Before the Savannah and the North East regions were carved out of the Northern Region in 2019, that region was considered a stronghold of the opposition National Democratic Congress (NDC).
But, going by the figures that came out of the 2016 elections, the governing New Patriotic Party (NPP) made significant inroads in the region by increasing its parliamentary seats from eight in the 2012 elections to 13 in 2016, with the NDC holding on to 18 seats.
The NPP was also able to increase its presidential votes in the 2016 general election by over 70,000, which contributed immensely to its victory in those elections.
With the creation of the Savannah and the North East regions, constituencies in the Northern Region have now been reduced from 31 to 18, with Savannah taking seven and North East six.
With the current development, the two dominant parties in the region share the 18 constituencies equally — nine for the NPP and nine for the NDC.Parliamentary seats/presidential votes
Currently, the NPP seats in the Northern Region are Bimbilla, Kpandai, Saboba, Wulensi, Yendi, Tolon, Savelugu, Gushegu and Nanton, while those of the NDC are Tamale South, Tamale North, Tamale Central, Sagnarigu, Kumbungu, Mion, Karaga, Zabzugu and Tatale-Sanguli.
Ahead of the December 7 elections, both the NDC and the NPP have targeted to win all the 18 seats in the region and also secure majority of the votes in the presidential election to help them win the national election.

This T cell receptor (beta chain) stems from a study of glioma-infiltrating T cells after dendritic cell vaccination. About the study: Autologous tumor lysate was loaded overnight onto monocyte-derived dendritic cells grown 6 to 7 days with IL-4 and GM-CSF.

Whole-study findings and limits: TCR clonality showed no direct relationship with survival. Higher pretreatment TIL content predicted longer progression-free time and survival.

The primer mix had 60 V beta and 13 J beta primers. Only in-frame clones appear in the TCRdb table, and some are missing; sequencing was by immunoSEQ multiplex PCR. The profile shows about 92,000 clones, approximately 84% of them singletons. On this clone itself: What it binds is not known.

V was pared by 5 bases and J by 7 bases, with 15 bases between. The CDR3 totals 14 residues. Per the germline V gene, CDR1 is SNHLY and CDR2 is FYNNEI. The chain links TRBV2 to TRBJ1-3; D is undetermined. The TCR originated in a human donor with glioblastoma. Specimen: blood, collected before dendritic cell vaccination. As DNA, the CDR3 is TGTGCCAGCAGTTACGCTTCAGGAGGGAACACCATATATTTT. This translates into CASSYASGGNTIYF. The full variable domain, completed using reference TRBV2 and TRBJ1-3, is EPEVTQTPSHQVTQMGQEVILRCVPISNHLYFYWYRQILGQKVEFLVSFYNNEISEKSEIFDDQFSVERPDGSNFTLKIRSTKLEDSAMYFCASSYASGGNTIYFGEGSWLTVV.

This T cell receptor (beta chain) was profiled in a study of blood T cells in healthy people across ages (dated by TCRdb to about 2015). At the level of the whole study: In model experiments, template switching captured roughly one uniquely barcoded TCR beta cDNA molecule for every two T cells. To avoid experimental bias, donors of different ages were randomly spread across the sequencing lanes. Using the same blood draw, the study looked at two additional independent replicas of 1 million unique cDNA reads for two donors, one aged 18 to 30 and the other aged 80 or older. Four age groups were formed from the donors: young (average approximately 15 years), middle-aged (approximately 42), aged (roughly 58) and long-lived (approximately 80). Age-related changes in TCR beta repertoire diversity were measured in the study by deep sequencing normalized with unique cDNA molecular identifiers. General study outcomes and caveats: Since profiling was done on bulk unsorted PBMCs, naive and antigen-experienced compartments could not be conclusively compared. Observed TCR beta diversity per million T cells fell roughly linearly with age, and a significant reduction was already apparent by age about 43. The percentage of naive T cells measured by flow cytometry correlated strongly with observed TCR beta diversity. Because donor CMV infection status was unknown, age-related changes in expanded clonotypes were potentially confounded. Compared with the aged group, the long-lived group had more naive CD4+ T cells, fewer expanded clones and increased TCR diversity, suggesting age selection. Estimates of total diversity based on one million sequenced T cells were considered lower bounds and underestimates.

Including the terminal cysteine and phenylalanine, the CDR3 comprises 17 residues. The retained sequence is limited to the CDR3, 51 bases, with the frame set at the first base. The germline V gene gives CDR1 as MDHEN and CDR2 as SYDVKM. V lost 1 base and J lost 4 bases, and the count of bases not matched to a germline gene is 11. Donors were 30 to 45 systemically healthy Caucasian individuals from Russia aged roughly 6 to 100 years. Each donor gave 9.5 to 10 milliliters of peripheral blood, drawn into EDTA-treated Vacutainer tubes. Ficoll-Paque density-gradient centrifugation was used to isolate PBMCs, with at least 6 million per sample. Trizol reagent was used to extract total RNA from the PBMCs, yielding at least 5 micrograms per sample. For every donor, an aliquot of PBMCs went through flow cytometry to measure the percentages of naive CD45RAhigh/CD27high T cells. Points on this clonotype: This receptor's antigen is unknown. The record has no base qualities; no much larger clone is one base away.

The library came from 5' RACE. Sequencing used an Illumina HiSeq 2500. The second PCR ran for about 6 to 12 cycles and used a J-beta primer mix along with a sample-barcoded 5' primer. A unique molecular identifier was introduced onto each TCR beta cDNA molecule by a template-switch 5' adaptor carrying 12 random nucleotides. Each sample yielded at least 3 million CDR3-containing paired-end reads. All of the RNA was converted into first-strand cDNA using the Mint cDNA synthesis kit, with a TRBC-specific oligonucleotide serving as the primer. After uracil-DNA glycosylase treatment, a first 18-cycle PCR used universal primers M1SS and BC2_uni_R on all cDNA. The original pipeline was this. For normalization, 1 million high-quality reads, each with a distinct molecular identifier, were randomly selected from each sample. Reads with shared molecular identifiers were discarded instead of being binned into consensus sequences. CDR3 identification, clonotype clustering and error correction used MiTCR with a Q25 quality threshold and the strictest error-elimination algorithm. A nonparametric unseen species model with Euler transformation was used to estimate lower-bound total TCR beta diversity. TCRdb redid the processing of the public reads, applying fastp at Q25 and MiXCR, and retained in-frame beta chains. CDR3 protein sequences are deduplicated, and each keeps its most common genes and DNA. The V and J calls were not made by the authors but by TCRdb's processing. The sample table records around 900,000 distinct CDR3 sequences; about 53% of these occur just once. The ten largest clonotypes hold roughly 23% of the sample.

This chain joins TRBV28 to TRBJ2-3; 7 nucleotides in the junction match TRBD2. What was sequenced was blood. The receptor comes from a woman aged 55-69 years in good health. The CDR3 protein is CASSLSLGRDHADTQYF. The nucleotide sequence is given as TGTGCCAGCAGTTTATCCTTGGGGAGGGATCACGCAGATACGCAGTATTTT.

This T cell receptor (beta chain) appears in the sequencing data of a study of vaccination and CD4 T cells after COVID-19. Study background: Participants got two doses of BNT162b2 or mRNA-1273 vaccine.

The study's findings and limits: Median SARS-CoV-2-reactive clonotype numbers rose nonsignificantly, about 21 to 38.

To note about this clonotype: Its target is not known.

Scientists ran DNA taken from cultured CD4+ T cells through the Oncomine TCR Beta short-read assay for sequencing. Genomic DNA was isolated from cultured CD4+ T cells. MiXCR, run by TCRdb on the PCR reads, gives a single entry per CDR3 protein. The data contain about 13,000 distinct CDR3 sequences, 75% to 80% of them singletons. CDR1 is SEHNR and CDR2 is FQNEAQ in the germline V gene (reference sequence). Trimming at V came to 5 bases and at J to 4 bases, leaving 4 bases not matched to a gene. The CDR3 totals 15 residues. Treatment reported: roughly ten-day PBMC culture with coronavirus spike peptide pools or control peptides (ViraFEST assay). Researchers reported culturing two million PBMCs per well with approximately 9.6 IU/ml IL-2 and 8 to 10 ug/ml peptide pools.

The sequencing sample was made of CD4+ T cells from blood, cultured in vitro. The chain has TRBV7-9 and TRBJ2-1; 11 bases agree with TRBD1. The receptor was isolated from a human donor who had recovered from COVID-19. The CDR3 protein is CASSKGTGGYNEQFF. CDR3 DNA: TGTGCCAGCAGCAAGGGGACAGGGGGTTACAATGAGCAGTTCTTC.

With that in mind, and with barely two weeks to go for the general election, the two parties have intensified their campaigns, each crossing the other’s path in their bid to win the region, perceived as the stronghold of the NDC.
Dagbon peace resolution
According to political watchers in the region, one issue that would inure to the benefit of the governing NPP is the successful resolution of the Dagbon chieftaincy crisis, which has led to the restoration of peace and unity in the region.
With the Dagbon protracted chieftaincy dispute no longer an issue, political watchers believe the campaign of the two parties will centre on their achievements in office and not on the chieftaincy divide.
The President, Nana Addo Dankwa Akufo-Addo, and the Vice-President, Dr. Mahamudu Bawumia, have campaigned around the ability of the NPP government to resolve the Dagbon chieftaincy crisis that had lingered on for almost 17 years but was brought to an end in 2019, leading to peace and unity in the area.
That, the NPP contends, warrants a renewal of its mandate in the 2020 general election to consolidate the gains made in the area.
The successful implementation of the free senior high school (SHS) policy and the other flagship programmes, such as Planting for Food and Jobs (PFJ) and Planting for Export and Rural Development (PERD), coupled with massive investments in the provision of water systems and road infrastructure, especially the construction of the first-ever interchange in northern Ghana in Tamale, the regional capital, and the recruitment of the youth into the Nation Builders Corps (NABCO), will be enough testimony for the people of the region to vote to retain the NPP in power.
Former President John Dramani Mahama, the NDC presidential candidate, and his running mate, Prof. Naana Jane Opoku-Agyemang, during their tours of the region, campaigned around the party’s manifesto dubbed: “The People’s Manifesto”, which promises to create one million jobs for the youth across the country, free primary healthcare, free Technical and Vocational Education and Training (TVET), free tertiary education for persons with disabilities (PWDs), among others, to woo the people of the region to vote for the NDC.